Burgoa Library

On this page we will be assembling materials about this excursion destination, as a way of preparing you for the visit and providing resources for possible use in teaching about codices and manuscript restoration.

The Burgoa Library is an impressive library and archive for rare books and manuscripts, located in a former Dominican monastery adjoining the Santo Domingo church.

(image borrowed from a website)

In 2014, NEH Summer Scholars were allowed to see and browse some rare books, such as guides to herbal remedies and other pieces of significance for ethnobiology.

L-R, NEH Summer Scholars Michael Peńa, Tamara Weiss, and Rita Baker. 2014.

L-R, NEH Summer Scholars Michael Peńa, Tamara Weiss, and Rita Baker. 2014.

Restored indigenous-authored pictorials (photo from the display at the Biblioteca Córdova; S. Wood, 2013)

Interview with the manuscript restoration technician, Maestra María del Refugio Gutiérrez Rodríguez at the Burgoa library, having just completed the restoration of a large sixteenth-century codex. (S. Wood, 2009)

The Lienzo de Huilotepec, painted on cotton cloth sometime after 1536 and restored in the Burgoa, includes a genealogy of Zapotec lords in the Tehuantepec area. The first is the lord Cosijopii, who is well known in local history.  There is a street named for him a bit west of the Santo Domingo church. His son, Cosijoeza, is also a famous figure locally. Alive to witness the Spanish invasion was the lord don Juan Cortés Cosijopii (born around 1492) — who received the Spanish names “Juan” and “Cortés” through baptism. His son, don Felipe Cortés (many lords who lived in the early Spanish colonial days came to have surnames from famous Spanish invaders), succeeded his father as the ruler of Tehuantepec in 1536.  Significantly, those caciques who made alliances with the Spanish invaders retained some measure of local authority, wealth, and status. (This information comes from the sign about the codex that accompanied it on display.)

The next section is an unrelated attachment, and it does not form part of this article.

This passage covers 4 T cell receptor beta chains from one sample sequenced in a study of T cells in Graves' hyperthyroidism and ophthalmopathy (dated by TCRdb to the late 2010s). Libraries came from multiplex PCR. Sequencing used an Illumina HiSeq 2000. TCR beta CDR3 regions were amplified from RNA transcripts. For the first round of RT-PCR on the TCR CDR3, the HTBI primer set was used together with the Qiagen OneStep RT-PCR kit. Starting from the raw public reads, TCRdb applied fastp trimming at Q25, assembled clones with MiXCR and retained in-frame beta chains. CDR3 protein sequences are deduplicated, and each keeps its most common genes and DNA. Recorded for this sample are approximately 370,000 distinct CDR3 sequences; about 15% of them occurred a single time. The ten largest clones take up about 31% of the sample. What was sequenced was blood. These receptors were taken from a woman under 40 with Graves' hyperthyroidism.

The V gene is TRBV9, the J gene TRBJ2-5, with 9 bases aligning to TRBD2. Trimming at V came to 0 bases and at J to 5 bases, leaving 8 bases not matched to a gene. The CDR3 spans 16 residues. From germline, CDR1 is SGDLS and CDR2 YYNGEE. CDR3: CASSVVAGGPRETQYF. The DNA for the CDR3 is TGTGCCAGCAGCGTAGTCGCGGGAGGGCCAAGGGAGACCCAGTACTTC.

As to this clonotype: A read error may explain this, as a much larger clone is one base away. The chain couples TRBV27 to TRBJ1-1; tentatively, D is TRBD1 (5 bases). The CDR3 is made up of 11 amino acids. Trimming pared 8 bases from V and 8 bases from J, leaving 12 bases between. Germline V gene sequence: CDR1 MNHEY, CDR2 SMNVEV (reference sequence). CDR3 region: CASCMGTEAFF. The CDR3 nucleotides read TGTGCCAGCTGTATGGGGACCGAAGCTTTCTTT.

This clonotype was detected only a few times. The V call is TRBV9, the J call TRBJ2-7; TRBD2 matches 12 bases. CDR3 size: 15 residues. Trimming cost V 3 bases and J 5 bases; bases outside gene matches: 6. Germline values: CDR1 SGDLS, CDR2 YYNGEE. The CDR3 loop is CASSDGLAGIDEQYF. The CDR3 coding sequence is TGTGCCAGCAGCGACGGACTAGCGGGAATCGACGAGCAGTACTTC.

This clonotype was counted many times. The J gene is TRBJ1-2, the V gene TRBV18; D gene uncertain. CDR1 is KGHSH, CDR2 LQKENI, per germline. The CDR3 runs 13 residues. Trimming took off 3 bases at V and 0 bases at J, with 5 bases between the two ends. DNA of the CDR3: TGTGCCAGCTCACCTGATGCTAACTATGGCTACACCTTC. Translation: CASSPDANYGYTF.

Restored Lienzo de Huilotepec, 16th-c. pictorial from a Zapotec community southeast of Tehuantepec. (S. Wood, 2009)

The Lienzo de Huilotepec in its glass case with climate control, provided by the Burgoa Library restoration workshop. (S. Wood, 2009)

In 2006 the Maestra María del Refugio (“Cuquita”) demonstrated the restoration of a religious document, as show in the before and after images below.

Document in need of cotton filler. (S. Wood, 2006)

Document after the cotton fill. (S. Wood, 2006)

Below are some fragments of a mass written in the Chontal indigenous language. They were in the process of being restored in 2006.

NEH Summer Scholars of 2010 prepare to watch an introductory video to the library. (S. Wood)